Here we compare PM(2.5) (particles with aerodynamic diameter less than 2.5 microm) mass and filter absorbance measurements with elemental carbon (EC) concentrations measured in parallel at the same site as well as collocated PM(2.5) and PM(10) (particles with aerodynamic diameter less than 10 microm) mass and absorbance measurements. The data were collected within the Traffic-Related Air Pollution on Childhood Asthma (TRAPCA) study in Germany, The Netherlands and Sweden. The study was designed to assess the health impact of spatial contrasts in long-term average concentrations. The measurement sites were distributed between background and traffic locations. Annual EC and PM(2.5) absorbance measurements were at traffic sites on average 43-84% and 26-76% higher, respectively, compared to urban background sites. The contrast for PM(2.5) mass measurements was lower (8-35%). The smaller contrast observed for PM(2.5) mass in comparison with PM(2.5) absorbance and EC documents that PM(2.5) mass underestimates exposure contrasts related to motorized traffic emissions. The correlation between PM(10) and PM(2.5) was high, documenting that most of the spatial variation of PM(10) was because of PM(2.5). The measurement of PM(2.5) absorbance was highly correlated with EC measurements and suggests that absorbance can be used as a simple, inexpensive and non-destructive method to estimate motorized traffic-related particulate air pollution. The EC/absorbance relation differed between countries and site type (background/traffic), supporting the need for site-specific calibrations of the simple absorbance method. While the ratio between PM(2.5) and PM(10) mass ranged from 0.54 to 0.68, the ratio of PM(2.5) absorbance and PM(10) absorbance was 0.96-0.97, indicating that PM(2.5) absorbance captures nearly all of the particle absorbance.
PubMed ID
12679793 View in PubMed
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Descriptive epidemiological features of bronchiolitis in a population-based cohort.

https://arctichealth.org/en/permalink/ahliterature153946
Source
Pediatrics. 2008 Dec;122(6):1196-203
Publication Type
Article
Date
Dec-2008
Author
Mieke Koehoorn
Catherine J Karr
Paul A Demers
Cornel Lencar
Lillian Tamburic
Michael Brauer
Author Affiliation
School of Environmental Health, Centre for Health Services and Policy Research, University of British Columbia, 5804 Fairview Ave, Vancouver, British Columbia, Canada V6T 1Z3. mieke.koehoorn@ubc.ca
Source
Pediatrics. 2008 Dec;122(6):1196-203
Date
Dec-2008
Language
English
Publication Type
Article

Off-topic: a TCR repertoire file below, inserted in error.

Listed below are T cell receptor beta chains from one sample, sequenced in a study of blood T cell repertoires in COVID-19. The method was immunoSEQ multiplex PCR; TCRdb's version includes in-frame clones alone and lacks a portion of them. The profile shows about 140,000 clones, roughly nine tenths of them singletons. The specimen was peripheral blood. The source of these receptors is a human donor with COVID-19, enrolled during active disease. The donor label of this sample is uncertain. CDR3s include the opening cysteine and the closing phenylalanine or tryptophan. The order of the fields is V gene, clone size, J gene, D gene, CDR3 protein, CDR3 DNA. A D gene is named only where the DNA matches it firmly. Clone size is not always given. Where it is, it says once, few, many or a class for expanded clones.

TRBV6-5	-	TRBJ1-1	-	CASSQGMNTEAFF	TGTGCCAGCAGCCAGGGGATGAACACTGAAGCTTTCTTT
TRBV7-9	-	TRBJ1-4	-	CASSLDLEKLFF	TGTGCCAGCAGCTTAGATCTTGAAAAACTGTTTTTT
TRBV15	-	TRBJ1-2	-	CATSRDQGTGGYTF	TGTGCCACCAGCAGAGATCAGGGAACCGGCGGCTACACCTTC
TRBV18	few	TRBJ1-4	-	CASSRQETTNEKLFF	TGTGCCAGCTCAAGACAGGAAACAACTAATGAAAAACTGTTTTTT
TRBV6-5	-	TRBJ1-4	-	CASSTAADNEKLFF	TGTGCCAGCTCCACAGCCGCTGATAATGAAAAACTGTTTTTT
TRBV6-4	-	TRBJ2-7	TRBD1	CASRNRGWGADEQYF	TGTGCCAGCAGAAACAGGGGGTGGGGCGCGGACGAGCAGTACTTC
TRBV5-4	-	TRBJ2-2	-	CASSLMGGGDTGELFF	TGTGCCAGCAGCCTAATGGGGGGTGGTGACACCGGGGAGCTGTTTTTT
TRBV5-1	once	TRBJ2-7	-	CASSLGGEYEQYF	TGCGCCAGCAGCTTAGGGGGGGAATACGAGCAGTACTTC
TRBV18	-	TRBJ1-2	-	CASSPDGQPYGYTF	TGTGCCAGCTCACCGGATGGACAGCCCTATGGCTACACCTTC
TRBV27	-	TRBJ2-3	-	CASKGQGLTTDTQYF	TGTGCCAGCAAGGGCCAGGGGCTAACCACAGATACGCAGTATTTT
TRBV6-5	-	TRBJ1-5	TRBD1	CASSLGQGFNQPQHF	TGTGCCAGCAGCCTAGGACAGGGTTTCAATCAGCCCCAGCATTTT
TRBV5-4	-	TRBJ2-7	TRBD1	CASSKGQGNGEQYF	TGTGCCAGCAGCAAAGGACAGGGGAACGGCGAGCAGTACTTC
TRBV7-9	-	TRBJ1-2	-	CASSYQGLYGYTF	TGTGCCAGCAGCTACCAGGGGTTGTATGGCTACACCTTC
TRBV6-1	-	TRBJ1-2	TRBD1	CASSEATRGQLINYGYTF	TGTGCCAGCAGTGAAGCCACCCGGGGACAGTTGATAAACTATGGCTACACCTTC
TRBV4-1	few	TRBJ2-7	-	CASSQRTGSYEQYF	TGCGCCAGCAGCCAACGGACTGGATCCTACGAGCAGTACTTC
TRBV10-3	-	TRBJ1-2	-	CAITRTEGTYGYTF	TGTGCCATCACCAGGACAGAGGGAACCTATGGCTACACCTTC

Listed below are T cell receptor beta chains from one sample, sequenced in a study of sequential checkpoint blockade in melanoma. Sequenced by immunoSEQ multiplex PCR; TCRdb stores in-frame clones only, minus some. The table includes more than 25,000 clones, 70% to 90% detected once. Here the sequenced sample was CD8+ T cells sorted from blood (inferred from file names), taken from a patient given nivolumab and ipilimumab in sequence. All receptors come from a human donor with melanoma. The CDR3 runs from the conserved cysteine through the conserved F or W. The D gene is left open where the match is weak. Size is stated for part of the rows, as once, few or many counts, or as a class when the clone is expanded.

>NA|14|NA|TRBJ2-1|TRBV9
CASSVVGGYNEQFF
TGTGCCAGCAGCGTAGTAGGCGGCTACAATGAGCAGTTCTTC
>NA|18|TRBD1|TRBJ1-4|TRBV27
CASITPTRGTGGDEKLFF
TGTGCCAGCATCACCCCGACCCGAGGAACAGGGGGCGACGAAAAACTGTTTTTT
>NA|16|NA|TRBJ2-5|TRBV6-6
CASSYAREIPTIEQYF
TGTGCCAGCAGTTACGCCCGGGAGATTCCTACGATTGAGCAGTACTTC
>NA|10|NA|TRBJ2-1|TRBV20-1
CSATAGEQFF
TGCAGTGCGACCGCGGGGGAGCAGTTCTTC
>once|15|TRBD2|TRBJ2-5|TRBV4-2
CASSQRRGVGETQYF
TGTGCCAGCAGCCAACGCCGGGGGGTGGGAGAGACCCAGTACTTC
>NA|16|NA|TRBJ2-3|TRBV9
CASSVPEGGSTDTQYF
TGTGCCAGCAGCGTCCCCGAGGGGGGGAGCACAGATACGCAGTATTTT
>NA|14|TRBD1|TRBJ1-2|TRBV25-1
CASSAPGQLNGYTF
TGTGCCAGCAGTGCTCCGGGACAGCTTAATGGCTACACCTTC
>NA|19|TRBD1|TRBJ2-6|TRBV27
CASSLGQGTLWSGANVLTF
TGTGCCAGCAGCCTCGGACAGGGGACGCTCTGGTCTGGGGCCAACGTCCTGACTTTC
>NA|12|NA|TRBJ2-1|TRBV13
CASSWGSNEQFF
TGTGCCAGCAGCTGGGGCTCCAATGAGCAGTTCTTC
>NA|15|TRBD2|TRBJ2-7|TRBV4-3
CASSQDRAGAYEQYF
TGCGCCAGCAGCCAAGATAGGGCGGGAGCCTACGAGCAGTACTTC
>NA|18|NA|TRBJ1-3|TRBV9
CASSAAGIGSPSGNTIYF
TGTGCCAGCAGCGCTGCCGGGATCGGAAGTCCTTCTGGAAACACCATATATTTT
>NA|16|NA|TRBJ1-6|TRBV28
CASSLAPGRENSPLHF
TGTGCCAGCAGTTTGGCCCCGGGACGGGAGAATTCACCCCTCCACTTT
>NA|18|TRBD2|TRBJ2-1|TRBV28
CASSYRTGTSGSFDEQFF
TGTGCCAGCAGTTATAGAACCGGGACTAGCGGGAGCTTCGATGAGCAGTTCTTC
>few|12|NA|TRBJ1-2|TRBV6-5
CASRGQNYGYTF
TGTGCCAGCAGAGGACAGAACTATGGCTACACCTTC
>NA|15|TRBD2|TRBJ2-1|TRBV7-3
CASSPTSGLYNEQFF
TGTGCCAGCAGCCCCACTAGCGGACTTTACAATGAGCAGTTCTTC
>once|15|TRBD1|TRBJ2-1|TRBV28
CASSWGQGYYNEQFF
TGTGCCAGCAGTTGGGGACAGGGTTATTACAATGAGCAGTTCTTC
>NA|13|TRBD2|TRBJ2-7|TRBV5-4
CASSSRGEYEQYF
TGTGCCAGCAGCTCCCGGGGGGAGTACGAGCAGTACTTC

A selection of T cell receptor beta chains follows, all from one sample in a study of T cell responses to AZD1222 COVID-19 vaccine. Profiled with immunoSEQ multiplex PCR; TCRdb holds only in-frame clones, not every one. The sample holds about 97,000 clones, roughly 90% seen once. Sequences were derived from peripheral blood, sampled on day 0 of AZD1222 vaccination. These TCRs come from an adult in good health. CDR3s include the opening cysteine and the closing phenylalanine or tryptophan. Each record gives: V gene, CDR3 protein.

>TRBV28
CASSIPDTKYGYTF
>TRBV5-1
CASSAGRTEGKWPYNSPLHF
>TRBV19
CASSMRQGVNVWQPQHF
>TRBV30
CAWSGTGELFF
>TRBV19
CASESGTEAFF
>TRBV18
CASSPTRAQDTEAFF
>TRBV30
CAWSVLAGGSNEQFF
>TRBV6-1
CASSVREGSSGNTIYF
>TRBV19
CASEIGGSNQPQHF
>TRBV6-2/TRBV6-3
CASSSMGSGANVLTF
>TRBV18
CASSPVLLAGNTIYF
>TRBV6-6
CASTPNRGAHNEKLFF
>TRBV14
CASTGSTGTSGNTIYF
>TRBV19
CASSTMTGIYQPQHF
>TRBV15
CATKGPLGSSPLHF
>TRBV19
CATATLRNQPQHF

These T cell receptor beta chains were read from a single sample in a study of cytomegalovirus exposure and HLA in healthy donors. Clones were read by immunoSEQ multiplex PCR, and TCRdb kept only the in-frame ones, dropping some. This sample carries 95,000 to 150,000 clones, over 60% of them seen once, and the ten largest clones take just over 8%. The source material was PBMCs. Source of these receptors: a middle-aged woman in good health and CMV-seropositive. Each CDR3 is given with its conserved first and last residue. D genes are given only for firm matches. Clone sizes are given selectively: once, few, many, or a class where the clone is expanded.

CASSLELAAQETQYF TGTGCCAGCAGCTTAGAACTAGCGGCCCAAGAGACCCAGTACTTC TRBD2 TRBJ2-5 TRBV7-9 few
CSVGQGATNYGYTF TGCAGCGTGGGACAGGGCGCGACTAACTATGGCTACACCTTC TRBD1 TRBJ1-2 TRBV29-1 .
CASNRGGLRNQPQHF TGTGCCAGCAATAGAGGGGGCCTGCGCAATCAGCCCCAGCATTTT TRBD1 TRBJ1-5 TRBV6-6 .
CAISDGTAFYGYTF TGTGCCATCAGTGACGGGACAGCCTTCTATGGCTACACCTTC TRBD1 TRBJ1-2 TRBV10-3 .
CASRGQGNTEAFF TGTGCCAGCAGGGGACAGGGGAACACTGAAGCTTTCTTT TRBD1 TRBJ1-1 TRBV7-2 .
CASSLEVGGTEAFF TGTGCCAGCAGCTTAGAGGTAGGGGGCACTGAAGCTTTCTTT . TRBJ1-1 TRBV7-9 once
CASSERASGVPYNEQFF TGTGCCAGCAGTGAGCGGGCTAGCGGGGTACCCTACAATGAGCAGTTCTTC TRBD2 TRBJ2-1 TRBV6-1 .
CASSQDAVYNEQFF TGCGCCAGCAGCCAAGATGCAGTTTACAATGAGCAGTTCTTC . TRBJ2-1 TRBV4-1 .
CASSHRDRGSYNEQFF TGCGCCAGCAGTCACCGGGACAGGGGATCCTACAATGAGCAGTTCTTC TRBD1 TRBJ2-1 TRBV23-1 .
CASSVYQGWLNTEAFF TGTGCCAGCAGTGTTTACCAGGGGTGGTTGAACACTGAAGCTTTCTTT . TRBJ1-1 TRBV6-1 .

Keywords
Age Distribution
Breast Feeding
British Columbia - epidemiology
Bronchiolitis - diagnosis - epidemiology
Cohort Studies
Female
Hospitalization - statistics & numerical data
Humans
Incidence
Infant
Male
Multivariate Analysis
Prognosis
Proportional Hazards Models
Retrospective Studies
Risk assessment
Severity of Illness Index
Sex Distribution
Tobacco Smoke Pollution - statistics & numerical data
Abstract
The goal was to investigate the epidemiological features of incident bronchiolitis by using a population-based infant cohort.
Outpatient and inpatient health records were used to identify incident bronchiolitis cases among 93,058 singleton infants born in the Georgia Air Basin between 1999 and 2002. Additional health-related databases were linked to provide data on sociodemographic variables, maternal characteristics, and birth outcome measures.
From 1999 to 2002, bronchiolitis accounted for 12,474 incident health care encounters (inpatient or outpatient contacts) during the first year of life (134.2 cases per 1000 person-years). A total of 1588 hospitalized bronchiolitis cases were identified (17.1 cases per 1000 person-years). Adjusted Cox proportional-hazard analyses for both case definitions indicated an increased risk of incident bronchiolitis in the first year of life (follow-up period: 2-12 months) for boys, infants of First Nations status, infants with older siblings, and infants living in neighborhoods with smaller proportions of maternal postsecondary education. The risk also was elevated for infants born to young mothers (
PubMed ID
19047234 View in PubMed
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Effect of early life exposure to air pollution on development of childhood asthma.

https://arctichealth.org/en/permalink/ahliterature145670
Source
Environ Health Perspect. 2010 Feb;118(2):284-90
Publication Type
Article
Date
Feb-2010
Author
Nina Annika Clark
Paul A Demers
Catherine J Karr
Mieke Koehoorn
Cornel Lencar
Lillian Tamburic
Michael Brauer
Author Affiliation
School of Population and Public Health, University of British Columbia, British Columbia, Canada.
Source
Environ Health Perspect. 2010 Feb;118(2):284-90
Date
Feb-2010
Language
English
Publication Type
Article
Keywords
Air Pollution - adverse effects
Asthma - chemically induced
British Columbia
Carbon Monoxide - adverse effects
Case-Control Studies
Child, Preschool
Environmental Exposure - adverse effects
Female
Humans
Logistic Models
Male
Nitrogen Dioxide - adverse effects
Nitrogen Oxides - adverse effects
Particulate Matter - adverse effects
Pregnancy
Prenatal Exposure Delayed Effects - chemically induced